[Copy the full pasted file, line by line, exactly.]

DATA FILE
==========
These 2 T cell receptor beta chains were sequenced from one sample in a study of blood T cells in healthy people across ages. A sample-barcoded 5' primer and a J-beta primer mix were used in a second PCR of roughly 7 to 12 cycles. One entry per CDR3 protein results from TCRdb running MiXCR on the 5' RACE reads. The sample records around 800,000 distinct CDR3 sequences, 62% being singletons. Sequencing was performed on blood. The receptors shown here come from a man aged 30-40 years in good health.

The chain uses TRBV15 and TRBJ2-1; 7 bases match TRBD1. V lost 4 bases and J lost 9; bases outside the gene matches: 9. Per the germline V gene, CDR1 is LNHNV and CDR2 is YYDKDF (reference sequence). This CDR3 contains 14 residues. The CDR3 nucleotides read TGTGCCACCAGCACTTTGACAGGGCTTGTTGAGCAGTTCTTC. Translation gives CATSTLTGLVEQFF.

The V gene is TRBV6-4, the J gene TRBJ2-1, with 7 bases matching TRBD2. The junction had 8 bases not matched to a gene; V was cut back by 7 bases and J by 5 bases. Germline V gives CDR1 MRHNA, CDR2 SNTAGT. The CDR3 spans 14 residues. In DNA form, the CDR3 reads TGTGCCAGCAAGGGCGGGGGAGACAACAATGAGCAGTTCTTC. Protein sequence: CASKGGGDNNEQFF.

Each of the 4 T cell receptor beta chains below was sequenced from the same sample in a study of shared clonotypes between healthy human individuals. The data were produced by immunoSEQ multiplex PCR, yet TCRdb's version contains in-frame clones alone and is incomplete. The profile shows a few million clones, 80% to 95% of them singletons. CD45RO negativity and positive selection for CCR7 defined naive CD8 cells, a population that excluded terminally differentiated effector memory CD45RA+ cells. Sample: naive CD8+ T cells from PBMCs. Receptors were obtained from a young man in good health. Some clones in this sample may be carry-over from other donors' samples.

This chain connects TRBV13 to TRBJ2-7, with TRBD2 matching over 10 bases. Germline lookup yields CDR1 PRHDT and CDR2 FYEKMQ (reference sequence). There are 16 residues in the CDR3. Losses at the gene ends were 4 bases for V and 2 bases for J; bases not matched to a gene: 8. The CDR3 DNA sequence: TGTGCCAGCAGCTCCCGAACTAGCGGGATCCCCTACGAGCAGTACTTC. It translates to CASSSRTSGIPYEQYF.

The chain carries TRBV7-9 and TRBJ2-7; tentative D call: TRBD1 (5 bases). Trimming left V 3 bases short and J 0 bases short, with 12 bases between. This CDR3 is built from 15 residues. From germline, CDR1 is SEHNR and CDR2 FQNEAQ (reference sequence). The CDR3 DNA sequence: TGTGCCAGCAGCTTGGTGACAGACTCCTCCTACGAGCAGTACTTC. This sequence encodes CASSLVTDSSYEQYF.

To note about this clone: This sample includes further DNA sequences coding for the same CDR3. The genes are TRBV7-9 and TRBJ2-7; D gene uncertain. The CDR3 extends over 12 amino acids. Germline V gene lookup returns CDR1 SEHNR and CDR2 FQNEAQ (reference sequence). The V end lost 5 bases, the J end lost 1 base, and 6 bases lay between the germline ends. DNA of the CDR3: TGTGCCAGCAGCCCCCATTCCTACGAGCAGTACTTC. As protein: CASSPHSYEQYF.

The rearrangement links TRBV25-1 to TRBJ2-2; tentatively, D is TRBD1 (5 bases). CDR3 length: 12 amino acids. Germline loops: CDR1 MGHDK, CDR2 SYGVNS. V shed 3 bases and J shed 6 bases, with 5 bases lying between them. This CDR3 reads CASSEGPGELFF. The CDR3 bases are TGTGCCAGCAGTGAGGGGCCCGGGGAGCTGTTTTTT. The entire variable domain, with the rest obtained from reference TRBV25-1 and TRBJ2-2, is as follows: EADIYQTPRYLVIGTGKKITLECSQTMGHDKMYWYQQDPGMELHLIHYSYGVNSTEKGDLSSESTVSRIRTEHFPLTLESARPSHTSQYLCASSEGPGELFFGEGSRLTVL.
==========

These 2 T cell receptor beta chains were sequenced from one sample in a study of blood T cells in healthy people across ages. A sample-barcoded 5' primer and a J-beta primer mix were used in a second PCR of roughly 7 to 12 cycles. One entry per CDR3 protein results from TCRdb running MiXCR on the 5' RACE reads. The sample records around 800,000 distinct CDR3 sequences, 62% being singletons. Sequencing was performed on blood. The receptors shown here come from a man aged 30-40 years in good health.

The chain uses TRBV15 and TRBJ2-1; 7 bases match TRBD1. V lost 4 bases and J lost 9; bases outside the gene matches: 9. Per the germline V gene, CDR1 is LNHNV and CDR2 is YYDKDF (reference sequence). This CDR3 contains 14 residues. The CDR3 nucleotides read TGTGCCACCAGCACTTTGACAGGGCTTGTTGAGCAGTTCTTC. Translation gives CATSTLTGLVEQFF.

The V gene is TRBV6-4, the J gene TRBJ2-1, with 7 bases matching TRBD2. The junction had 8 bases not matched to a gene; V was cut back by 7 bases and J by 5 bases. Germline V gives CDR1 MRHNA, CDR2 SNTAGT. The CDR3 spans 14 residues. In DNA form, the CDR3 reads TGTGCCAGCAAGGGCGGGGGAGACAACAATGAGCAGTTCTTC. Protein sequence: CASKGGGDNNEQFF.

Each of the 4 T cell receptor beta chains below was sequenced from the same sample in a study of shared clonotypes between healthy human individuals. The data were produced by immunoSEQ multiplex PCR, yet TCRdb's version contains in-frame clones alone and is incomplete. The profile shows a few million clones, 80% to 95% of them singletons. CD45RO negativity and positive selection for CCR7 defined naive CD8 cells, a population that excluded terminally differentiated effector memory CD45RA+ cells. Sample: naive CD8+ T cells from PBMCs. Receptors were obtained from a young man in good health. Some clones in this sample may be carry-over from other donors' samples.

This chain connects TRBV13 to TRBJ2-7, with TRBD2 matching over 10 bases. Germline lookup yields CDR1 PRHDT and CDR2 FYEKMQ (reference sequence). There are 16 residues in the CDR3. Losses at the gene ends were 4 bases for V and 2 bases for J; bases not matched to a gene: 8. The CDR3 DNA sequence: TGTGCCAGCAGCTCCCGAACTAGCGGGATCCCCTACGAGCAGTACTTC. It translates to CASSSRTSGIPYEQYF.

The chain carries TRBV7-9 and TRBJ2-7; tentative D call: TRBD1 (5 bases). Trimming left V 3 bases short and J 0 bases short, with 12 bases between. This CDR3 is built from 15 residues. From germline, CDR1 is SEHNR and CDR2 FQNEAQ (reference sequence). The CDR3 DNA sequence: TGTGCCAGCAGCTTGGTGACAGACTCCTCCTACGAGCAGTACTTC. This sequence encodes CASSLVTDSSYEQYF.

To note about this clone: This sample includes further DNA sequences coding for the same CDR3. The genes are TRBV7-9 and TRBJ2-7; D gene uncertain. The CDR3 extends over 12 amino acids. Germline V gene lookup returns CDR1 SEHNR and CDR2 FQNEAQ (reference sequence). The V end lost 5 bases, the J end lost 1 base, and 6 bases lay between the germline ends. DNA of the CDR3: TGTGCCAGCAGCCCCCATTCCTACGAGCAGTACTTC. As protein: CASSPHSYEQYF.

The rearrangement links TRBV25-1 to TRBJ2-2; tentatively, D is TRBD1 (5 bases). CDR3 length: 12 amino acids. Germline loops: CDR1 MGHDK, CDR2 SYGVNS. V shed 3 bases and J shed 6 bases, with 5 bases lying between them. This CDR3 reads CASSEGPGELFF. The CDR3 bases are TGTGCCAGCAGTGAGGGGCCCGGGGAGCTGTTTTTT. The entire variable domain, with the rest obtained from reference TRBV25-1 and TRBJ2-2, is as follows: EADIYQTPRYLVIGTGKKITLECSQTMGHDKMYWYQQDPGMELHLIHYSYGVNSTEKGDLSSESTVSRIRTEHFPLTLESARPSHTSQYLCASSEGPGELFFGEGSRLTVL.